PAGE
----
ORIGINAL RESEARCH article
Identification of the antiepileptic racetam binding site in the synaptic vesicle protein 2A by molecular dynamics and docking simulations
- 1Laboratorio de Modelado Molecular y Diseño de fármacos, Departamento de Bioquímica de la Escuela Superior de Medicina del Instituto Politécnico Nacional, México City, Mexico
- 2Laboratorio de Nutrición Experimental, Laboratorio de Oncología Experimental and Laboratorio de Neuroquímica, Instituto Nacional de Pediatría, México City, Mexico
- 3División de Estudios de Posgrado, Facultad de Química, Universidad Autónoma de Querétaro, Santiago de Querétaro, Mexico
Synaptic vesicle protein 2A (SV2A) is an integral membrane protein necessary for the proper function of the central nervous system and is associated to the physiopathology of epilepsy. SV2A is the molecular target of the anti-epileptic drug levetiracetam and its racetam analogs. The racetam binding site in SV2A and the non-covalent interactions between racetams and SV2A are currently unknown; therefore, an in silico study was performed to explore these issues. Since SV2A has not been structurally characterized with X-ray crystallography or nuclear magnetic resonance, a three-dimensional (3D) model was built. The model was refined by performing a molecular dynamics simulation (MDS) and the interactions of SV2A with the racetams were determined by docking studies. A reliable 3D model of SV2A was obtained; it reached structural equilibrium during the last 15 ns of the MDS (50 ns) with remaining structural motions in the N-terminus and long cytoplasmic loop. The docking studies revealed that hydrophobic interactions and hydrogen bonds participate importantly in ligand recognition within the binding site. Residues T456, S665, W666, D670 and L689 were important for racetam binding within the trans-membrane hydrophilic core of SV2A. Identifying the racetam binding site within SV2A should facilitate the synthesis of suitable radio-ligands to study treatment response and possibly epilepsy progression.
Epilepsy is the most common chronic brain disorder that affects people of all ages. More than 50 million people worldwide have epilepsy (WHO, 2014). It is characterized by recurrent seizures, which may vary from a brief lapse of attention or muscle jerks, to severe and prolonged convulsions (WHO, 2014). In most patients with epilepsy, seizures respond to available medications. However, a significant number of patients -especially in the setting of medical-intractable epilepsies- may experience different degrees of memory or cognitive impairment, behavioral abnormalities or psychiatric symptoms, which limit their daily functioning. As a result, in many patients, epilepsy may resemble a neurodegenerative disease (Ono and Galanopoulou, 2012). Epileptic seizures and/or epileptogenesis may functionally alter brain regions involved in cognitive processing, contributing to the progressive nature of epilepsy; additionally neurodegenerative cellular mechanisms may also participate. To cure epilepsy, both epileptogenesis and the associated neuro-degeneration have to be stopped and, if possible, reversed. This will require early detection through biomarkers that can reliably predict disease progression (Ono and Galanopoulou, 2012).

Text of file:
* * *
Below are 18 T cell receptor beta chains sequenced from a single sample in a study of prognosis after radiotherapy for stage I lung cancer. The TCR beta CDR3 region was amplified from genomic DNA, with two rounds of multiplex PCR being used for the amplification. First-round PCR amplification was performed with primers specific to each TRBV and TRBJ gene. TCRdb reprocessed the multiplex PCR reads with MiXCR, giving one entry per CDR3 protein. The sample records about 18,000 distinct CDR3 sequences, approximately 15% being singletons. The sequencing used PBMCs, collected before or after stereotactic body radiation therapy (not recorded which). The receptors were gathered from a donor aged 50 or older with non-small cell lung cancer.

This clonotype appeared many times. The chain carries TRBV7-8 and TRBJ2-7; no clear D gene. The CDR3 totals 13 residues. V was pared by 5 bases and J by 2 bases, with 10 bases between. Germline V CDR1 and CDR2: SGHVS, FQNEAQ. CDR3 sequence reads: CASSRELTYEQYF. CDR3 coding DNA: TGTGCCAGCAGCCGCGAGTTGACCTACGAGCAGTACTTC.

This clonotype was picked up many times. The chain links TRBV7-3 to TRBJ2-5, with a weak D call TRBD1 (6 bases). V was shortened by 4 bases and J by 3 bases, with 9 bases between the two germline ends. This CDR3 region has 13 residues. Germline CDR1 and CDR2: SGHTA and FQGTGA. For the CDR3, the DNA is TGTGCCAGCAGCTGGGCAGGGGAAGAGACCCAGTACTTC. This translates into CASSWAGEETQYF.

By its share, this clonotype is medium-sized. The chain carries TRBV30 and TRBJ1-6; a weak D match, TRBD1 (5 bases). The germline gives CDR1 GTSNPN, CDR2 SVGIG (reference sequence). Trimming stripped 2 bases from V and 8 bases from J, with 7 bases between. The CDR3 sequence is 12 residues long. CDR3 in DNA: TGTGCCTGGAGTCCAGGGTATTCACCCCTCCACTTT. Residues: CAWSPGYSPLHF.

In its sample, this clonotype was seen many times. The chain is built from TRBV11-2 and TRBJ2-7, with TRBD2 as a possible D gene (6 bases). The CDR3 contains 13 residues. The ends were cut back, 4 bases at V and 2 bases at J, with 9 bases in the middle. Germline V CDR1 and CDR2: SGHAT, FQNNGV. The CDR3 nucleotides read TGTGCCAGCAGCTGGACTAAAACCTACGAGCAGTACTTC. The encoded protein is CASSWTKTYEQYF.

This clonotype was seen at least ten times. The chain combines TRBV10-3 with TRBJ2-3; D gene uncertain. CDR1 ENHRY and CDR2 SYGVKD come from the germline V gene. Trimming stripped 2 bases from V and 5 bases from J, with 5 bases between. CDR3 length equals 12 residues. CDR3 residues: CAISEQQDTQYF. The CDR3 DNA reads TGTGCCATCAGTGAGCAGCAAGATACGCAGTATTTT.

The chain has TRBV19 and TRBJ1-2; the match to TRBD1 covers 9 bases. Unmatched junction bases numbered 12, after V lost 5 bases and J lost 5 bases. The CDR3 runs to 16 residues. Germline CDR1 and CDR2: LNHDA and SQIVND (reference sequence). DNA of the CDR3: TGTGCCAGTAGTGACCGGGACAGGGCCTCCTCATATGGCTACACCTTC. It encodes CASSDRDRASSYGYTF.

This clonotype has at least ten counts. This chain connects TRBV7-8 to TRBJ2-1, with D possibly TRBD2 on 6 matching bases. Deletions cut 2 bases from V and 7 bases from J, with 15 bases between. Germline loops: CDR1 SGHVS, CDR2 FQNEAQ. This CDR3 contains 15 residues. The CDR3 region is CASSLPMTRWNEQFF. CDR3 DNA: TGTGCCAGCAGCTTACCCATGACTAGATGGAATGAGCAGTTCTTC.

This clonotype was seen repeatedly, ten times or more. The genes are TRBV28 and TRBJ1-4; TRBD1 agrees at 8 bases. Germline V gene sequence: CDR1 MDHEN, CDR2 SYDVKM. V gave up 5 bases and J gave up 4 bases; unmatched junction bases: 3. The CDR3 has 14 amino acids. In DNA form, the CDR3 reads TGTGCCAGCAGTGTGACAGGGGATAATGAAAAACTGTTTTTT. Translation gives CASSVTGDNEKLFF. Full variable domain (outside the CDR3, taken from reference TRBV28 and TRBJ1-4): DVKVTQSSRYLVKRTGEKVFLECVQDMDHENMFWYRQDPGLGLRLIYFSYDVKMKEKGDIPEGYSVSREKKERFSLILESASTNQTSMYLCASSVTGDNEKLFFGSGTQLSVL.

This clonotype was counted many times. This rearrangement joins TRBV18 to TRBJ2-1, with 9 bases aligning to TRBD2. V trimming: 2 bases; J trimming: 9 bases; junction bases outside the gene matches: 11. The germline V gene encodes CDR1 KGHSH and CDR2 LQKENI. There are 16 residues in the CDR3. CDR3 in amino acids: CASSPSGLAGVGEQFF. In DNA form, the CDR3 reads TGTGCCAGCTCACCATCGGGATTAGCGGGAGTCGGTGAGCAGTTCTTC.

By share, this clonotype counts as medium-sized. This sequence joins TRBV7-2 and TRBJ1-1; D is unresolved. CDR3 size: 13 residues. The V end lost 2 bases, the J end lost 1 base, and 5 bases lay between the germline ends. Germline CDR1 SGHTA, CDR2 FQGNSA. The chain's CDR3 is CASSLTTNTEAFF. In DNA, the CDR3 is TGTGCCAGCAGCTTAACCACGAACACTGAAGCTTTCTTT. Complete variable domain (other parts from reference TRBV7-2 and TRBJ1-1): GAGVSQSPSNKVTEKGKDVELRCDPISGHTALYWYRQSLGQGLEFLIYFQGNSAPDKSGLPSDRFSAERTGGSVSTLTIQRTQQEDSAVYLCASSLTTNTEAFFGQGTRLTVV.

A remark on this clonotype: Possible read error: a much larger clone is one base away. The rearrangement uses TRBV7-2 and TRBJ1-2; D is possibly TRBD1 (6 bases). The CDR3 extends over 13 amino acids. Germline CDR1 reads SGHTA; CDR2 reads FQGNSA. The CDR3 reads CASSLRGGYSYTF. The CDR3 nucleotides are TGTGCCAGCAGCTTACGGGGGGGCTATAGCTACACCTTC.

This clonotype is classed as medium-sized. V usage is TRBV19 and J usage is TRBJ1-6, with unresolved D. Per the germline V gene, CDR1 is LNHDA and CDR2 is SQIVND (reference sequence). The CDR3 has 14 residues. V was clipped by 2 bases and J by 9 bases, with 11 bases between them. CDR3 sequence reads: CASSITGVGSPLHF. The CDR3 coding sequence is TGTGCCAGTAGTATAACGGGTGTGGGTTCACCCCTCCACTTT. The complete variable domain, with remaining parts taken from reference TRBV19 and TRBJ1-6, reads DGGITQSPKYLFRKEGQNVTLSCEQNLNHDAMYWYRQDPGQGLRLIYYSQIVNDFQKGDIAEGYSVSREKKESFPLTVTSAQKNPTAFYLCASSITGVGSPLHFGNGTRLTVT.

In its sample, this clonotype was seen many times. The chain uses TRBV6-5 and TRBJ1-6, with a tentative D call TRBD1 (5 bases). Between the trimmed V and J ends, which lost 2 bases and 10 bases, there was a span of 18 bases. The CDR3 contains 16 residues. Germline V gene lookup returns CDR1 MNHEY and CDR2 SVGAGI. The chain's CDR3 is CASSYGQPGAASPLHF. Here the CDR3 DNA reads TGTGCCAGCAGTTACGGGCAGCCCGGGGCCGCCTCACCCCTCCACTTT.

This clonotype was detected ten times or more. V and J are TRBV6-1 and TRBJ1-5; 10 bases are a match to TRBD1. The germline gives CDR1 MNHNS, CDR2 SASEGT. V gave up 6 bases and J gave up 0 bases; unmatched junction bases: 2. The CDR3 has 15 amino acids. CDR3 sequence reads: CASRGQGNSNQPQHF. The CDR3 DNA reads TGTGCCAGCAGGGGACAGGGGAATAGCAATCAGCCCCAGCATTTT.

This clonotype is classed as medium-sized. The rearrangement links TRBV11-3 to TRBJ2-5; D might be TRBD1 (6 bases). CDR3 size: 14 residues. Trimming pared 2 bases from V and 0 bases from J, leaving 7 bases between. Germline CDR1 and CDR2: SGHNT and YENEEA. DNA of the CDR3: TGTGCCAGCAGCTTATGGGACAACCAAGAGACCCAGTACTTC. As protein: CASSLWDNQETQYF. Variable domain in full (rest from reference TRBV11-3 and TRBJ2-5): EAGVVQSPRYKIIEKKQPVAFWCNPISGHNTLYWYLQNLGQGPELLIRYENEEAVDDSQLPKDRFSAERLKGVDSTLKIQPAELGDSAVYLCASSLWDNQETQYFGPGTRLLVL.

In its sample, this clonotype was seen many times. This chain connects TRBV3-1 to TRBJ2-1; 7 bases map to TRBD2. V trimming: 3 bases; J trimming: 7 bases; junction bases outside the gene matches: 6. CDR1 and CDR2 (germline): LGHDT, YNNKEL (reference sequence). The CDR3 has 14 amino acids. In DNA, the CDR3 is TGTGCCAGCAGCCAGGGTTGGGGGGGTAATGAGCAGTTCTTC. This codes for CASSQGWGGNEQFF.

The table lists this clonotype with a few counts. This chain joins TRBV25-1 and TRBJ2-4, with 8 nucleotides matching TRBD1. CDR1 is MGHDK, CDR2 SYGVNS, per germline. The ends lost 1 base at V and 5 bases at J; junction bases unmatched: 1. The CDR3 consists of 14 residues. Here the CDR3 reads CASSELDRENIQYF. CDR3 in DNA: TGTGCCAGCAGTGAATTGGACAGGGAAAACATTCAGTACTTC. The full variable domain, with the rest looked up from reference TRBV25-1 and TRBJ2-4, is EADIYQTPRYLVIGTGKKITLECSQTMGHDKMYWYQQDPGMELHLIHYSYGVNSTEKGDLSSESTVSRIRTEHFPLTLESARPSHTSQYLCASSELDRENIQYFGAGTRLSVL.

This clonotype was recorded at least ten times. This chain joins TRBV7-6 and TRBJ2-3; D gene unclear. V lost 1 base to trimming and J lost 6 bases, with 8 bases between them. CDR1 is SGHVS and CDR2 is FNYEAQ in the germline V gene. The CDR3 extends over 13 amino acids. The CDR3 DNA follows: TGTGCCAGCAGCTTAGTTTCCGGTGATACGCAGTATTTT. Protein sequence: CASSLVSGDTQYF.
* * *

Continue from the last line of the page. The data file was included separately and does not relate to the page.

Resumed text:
Synaptic vesicle protein 2A is an integral membrane protein present on all synaptic vesicles, being nearly ubiquitous in the CNS (Lynch et al., 2004). The existing evidence suggests that SV2A is critical for the proper function of the CNS. It regulates vesicle exocytosis by modulating the concentration of pre-synaptic calcium (Janz et al., 1999; Chang and Sudhof, 2009; Wan et al., 2010); maybe by binding to synaptotagmin 1 (Schivell et al., 1996, 2005; Yao et al., 2010), a calcium sensor protein implicated in synaptic vesicle exocytosis. In addition, it has been proposed that SV2A may control the release of neurotransmitters as a gel matrix or could transport ions, such as chloride or calcium (Bajjalieh et al., 1994; Janz et al., 1999; Reigada et al., 2003; Mendoza-Torreblanca et al., 2013). The SV2A protein has been associated to the physiopathology of epilepsy; newborn mice lacking SV2A experience severe seizures and die within 3 weeks, suggesting multiple neural alterations (Crowder et al., 1999; Janz et al., 1999). Moreover, SV2A protein expression is significantly reduced in brain tissue obtained from epileptic patients and in rats during epileptogenesis, suggesting that decreased SV2A contributes to the progression of epilepsy (Feng et al., 2009; Toering et al., 2009; van Vliet et al., 2009). SV2A is the molecular target of the second-generation antiepileptic drug LEV and its structural analogs BRIV, SEL and UCB-30889 (Gillard et al., 2003; Lynch et al., 2004; Frycia et al., 2010). Although LEV may acutely modulate ion channels and other targets; chronically, LEV may lead to decreased transmitter release predominantly by binding to SV2A (Surges et al., 2008; Crepeau and Treiman, 2010; Lyseng-Williamson, 2011; Deshpande and Delorenzo, 2014).